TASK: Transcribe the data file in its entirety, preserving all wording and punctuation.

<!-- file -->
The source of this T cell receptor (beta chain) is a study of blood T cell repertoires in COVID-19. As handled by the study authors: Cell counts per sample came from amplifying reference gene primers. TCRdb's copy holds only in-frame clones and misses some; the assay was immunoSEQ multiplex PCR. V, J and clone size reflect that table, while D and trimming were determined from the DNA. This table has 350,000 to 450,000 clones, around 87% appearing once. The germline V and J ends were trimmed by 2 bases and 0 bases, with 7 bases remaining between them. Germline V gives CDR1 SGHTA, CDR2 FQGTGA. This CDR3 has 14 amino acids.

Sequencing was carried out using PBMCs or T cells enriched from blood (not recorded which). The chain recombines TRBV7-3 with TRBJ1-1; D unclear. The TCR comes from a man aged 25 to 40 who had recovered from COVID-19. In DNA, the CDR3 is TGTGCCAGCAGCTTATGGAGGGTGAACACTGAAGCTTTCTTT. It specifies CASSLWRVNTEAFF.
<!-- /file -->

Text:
The source of this T cell receptor (beta chain) is a study of blood T cell repertoires in COVID-19. As handled by the study authors: Cell counts per sample came from amplifying reference gene primers. TCRdb's copy holds only in-frame clones and misses some; the assay was immunoSEQ multiplex PCR. V, J and clone size reflect that table, while D and trimming were determined from the DNA. This table has 350,000 to 450,000 clones, around 87% appearing once. The germline V and J ends were trimmed by 2 bases and 0 bases, with 7 bases remaining between them. Germline V gives CDR1 SGHTA, CDR2 FQGTGA. This CDR3 has 14 amino acids.

Sequencing was carried out using PBMCs or T cells enriched from blood (not recorded which). The chain recombines TRBV7-3 with TRBJ1-1; D unclear. The TCR comes from a man aged 25 to 40 who had recovered from COVID-19. In DNA, the CDR3 is TGTGCCAGCAGCTTATGGAGGGTGAACACTGAAGCTTTCTTT. It specifies CASSLWRVNTEAFF.